With federal legislation perpetually stalled in Congress, 13 states have taken the Dream Act into their own hands, passing legislation to provide in-state tuition and reduce other funding barriers so that undocumented immigrants can attend college. Last week Maryland became the first state to try to overturn its version of the act.
The Maryland State Board of Elections announced Thursday that opponents to the Dream Act had collected the required 55,736 signatures, or 3 percent of voters from the last gubernatorial election, that are needed to put the law up for referendum on the ballot next November.
By Monday morning, the petition had 77,920 verified signatures.
"The Maryland referendum will really give lawmakers at the state and federal level a gauge for how American taxpayers feel about extending taxpayer benefits and subsidies to illegal aliens who are not taxpayers themselves," said Kristen Williamson, a spokeswoman for the Federation for American Immigration Reform.
Maryland Sen. Victor Ramirez, who sponsored the bill, said the only reason people oppose the law is because they do not know what is actually in it.
According to the law, undocumented immigrants must attend a Maryland high school for at least three years, earn a diploma, prove their parents pay taxes and enroll in a community college paying out-of-state tuition for two years before they are eligible for in-state tuition at a four-year public university.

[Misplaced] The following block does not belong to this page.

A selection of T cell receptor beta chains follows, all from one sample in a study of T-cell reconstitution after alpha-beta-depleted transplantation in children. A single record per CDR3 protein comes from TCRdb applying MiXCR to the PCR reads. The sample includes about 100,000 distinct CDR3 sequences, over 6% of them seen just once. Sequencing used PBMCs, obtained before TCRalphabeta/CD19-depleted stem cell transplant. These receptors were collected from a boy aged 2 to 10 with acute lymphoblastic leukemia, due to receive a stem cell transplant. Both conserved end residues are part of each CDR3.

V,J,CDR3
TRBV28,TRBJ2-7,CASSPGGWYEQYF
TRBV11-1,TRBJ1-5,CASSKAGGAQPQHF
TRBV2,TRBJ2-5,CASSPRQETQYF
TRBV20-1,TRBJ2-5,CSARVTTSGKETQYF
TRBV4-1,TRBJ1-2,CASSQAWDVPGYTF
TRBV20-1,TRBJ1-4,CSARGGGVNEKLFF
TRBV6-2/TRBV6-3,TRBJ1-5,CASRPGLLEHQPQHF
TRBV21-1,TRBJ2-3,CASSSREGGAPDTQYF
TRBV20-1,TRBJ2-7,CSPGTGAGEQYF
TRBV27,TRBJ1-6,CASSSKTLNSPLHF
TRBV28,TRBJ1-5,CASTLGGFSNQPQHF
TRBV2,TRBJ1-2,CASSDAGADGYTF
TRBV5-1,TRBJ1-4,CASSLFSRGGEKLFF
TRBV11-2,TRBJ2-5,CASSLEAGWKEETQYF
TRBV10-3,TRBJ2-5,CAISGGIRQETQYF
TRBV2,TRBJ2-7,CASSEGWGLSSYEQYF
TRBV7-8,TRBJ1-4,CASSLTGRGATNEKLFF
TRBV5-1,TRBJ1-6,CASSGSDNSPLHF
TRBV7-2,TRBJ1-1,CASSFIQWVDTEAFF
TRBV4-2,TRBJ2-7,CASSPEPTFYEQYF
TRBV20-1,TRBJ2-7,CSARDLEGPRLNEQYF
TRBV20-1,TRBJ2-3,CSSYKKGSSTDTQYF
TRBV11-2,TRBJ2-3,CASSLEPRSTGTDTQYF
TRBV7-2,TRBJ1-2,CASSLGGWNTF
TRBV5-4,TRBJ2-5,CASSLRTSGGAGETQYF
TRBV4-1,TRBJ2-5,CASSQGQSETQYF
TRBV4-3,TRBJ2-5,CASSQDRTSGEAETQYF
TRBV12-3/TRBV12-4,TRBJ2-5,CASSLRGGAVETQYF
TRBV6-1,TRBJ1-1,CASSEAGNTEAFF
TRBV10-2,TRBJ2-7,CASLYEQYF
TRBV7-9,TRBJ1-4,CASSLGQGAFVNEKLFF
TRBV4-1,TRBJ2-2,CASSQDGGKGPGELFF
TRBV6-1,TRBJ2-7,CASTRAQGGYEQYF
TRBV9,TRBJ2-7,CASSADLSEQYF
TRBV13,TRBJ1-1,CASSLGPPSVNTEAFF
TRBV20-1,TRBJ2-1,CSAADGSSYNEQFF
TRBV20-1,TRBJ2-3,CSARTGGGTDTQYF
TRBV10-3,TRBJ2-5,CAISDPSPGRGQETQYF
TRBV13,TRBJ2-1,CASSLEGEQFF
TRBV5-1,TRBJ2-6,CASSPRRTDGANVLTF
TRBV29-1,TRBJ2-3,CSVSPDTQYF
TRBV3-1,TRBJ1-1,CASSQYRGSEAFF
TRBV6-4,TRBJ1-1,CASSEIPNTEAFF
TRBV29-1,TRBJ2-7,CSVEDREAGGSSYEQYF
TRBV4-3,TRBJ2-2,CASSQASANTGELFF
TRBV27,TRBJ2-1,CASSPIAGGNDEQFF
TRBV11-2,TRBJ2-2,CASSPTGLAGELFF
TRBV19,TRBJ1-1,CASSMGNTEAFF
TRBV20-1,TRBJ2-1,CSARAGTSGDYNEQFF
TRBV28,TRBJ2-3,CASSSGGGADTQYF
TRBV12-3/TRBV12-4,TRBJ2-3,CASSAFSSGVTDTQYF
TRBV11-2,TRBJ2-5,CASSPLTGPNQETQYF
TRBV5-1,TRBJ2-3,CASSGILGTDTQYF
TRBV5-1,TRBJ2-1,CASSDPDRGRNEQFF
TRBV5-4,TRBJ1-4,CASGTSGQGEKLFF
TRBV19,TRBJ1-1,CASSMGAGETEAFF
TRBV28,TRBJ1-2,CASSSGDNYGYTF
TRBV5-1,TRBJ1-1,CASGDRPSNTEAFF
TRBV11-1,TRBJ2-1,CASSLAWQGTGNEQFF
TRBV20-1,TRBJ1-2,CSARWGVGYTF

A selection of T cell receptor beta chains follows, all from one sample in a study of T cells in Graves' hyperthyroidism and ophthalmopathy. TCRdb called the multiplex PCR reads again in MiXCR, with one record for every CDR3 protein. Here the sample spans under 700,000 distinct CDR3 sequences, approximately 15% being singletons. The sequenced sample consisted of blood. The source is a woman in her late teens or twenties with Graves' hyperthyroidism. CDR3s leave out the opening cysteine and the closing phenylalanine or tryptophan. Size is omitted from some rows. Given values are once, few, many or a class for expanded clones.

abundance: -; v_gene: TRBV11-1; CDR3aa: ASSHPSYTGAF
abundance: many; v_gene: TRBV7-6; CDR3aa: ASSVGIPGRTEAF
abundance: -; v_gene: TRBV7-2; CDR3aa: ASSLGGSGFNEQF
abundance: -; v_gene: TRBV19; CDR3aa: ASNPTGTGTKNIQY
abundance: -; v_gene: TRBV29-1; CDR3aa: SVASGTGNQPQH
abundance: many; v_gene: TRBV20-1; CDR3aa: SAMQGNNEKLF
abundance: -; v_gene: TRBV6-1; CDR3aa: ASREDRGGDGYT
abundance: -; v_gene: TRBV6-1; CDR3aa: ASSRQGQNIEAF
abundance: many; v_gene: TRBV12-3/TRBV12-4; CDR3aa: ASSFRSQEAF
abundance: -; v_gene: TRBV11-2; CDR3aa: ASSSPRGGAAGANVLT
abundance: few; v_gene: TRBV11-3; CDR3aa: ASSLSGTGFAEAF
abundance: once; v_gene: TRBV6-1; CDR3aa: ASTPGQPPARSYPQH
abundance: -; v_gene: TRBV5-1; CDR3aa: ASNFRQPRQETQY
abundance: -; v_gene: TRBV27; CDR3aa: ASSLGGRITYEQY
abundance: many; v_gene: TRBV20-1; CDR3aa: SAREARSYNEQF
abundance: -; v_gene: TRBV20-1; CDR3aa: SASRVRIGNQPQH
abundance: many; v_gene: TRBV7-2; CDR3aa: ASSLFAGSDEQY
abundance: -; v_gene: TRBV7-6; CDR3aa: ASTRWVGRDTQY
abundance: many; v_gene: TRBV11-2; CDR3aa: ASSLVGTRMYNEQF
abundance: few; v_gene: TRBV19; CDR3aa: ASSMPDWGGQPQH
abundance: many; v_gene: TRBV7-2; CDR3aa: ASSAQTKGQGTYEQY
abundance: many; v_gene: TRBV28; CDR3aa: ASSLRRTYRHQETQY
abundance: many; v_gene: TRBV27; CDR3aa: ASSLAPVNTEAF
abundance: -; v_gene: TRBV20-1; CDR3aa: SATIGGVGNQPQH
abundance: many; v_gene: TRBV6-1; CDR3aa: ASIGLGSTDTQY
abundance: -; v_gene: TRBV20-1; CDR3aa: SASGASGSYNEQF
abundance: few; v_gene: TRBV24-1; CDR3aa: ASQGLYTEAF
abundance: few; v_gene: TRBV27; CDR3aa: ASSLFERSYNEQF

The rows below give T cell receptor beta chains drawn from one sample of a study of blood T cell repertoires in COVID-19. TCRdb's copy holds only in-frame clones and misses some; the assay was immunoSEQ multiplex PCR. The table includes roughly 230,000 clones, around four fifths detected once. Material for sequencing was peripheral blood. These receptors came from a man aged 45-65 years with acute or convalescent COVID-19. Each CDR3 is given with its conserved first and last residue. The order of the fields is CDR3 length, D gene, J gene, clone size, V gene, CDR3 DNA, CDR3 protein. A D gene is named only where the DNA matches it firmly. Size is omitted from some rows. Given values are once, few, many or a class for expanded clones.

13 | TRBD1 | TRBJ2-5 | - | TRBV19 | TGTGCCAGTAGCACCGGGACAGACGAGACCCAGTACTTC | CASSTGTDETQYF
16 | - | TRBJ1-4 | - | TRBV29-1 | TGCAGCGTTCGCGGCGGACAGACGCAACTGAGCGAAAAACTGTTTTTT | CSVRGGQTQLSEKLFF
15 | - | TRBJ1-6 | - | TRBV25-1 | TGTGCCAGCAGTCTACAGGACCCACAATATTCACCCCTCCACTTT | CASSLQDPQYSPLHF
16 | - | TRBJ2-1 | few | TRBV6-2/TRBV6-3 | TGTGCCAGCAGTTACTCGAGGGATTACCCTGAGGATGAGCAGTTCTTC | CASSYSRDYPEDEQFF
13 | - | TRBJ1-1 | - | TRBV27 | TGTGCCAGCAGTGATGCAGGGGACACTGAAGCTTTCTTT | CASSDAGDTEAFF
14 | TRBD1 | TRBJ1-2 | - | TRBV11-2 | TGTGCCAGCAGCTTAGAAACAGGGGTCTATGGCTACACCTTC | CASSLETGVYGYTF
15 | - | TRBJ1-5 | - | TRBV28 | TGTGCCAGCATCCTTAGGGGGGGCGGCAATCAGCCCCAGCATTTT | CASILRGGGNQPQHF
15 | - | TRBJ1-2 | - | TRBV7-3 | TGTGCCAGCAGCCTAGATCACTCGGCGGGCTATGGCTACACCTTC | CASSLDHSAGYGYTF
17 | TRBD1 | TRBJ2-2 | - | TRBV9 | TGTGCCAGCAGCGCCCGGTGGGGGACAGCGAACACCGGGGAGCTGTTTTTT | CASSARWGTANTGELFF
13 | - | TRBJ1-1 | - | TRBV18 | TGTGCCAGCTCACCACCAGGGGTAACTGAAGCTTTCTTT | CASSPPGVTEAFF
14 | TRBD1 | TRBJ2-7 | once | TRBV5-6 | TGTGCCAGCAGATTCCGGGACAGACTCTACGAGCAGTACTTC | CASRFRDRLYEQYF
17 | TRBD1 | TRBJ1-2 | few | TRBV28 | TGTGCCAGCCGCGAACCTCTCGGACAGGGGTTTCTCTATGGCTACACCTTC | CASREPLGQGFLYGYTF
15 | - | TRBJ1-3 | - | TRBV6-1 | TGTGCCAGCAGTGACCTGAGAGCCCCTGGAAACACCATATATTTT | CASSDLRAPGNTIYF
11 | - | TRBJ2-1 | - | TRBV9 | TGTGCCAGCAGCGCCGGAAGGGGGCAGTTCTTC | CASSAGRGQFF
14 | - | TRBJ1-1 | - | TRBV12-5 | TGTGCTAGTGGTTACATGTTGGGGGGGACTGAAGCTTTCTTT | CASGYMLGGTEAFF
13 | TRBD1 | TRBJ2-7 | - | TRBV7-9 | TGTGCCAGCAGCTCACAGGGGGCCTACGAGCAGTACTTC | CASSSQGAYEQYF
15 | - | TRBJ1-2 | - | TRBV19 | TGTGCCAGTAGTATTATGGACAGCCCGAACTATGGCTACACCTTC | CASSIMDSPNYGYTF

"I think the economy is bad, and opponents are playing off peoples' worst fears that we are giving away free tuition," Ramirez said. "And that is absolutely false."
Sen. Dick Durbin has introduced the Dream Act in the U.S. Senate every session since 2001. The closest it ever came to becoming law was in 2010, when it passed in the Democrat-controlled House but was eight votes shy of overcoming a filibuster in the Senate.
The law under discussion at the federal level does not give any tuition breaks to undocumented immigrants but allows children who were brought to the country illegally when they were under the age of 15 to become permanent residents if they completed two years of college or enrolled in the military.
Opponents of the federal bill say it would grant amnesty to people who broke the law and create more competition for jobs at a time when even American citizens cannot find work. Job data released Friday showed the unemployment rate rose to 9.2 percent in June.
"They are creating a situation where illegal immigrants are given the opportunity to compete with American workers, and that's not improving the economic situation of the country," Williamson said. "Americans will continue to be unemployed and will have further competition from illegal aliens."
Durbin's bill is unlikely to pass this year because there is little chance he can muster the 60 Senate votes needed to overcome a filibuster, and there's virtually no chance of it passing the Republican-controlled House.
Secretary of Education Arne Duncan and Secretary of Homeland Security Janet Napolitano testified in favor of the bill in June at the first-ever Senate hearing on the Dream Act.
"The Dream Act is a commonsense piece of legislation that is in keeping with core American values," said Duncan at the Senate Judiciary Committee hearing. "It goes against our basic sense of fairness to shut the educational door to young people because of the choices of their parents."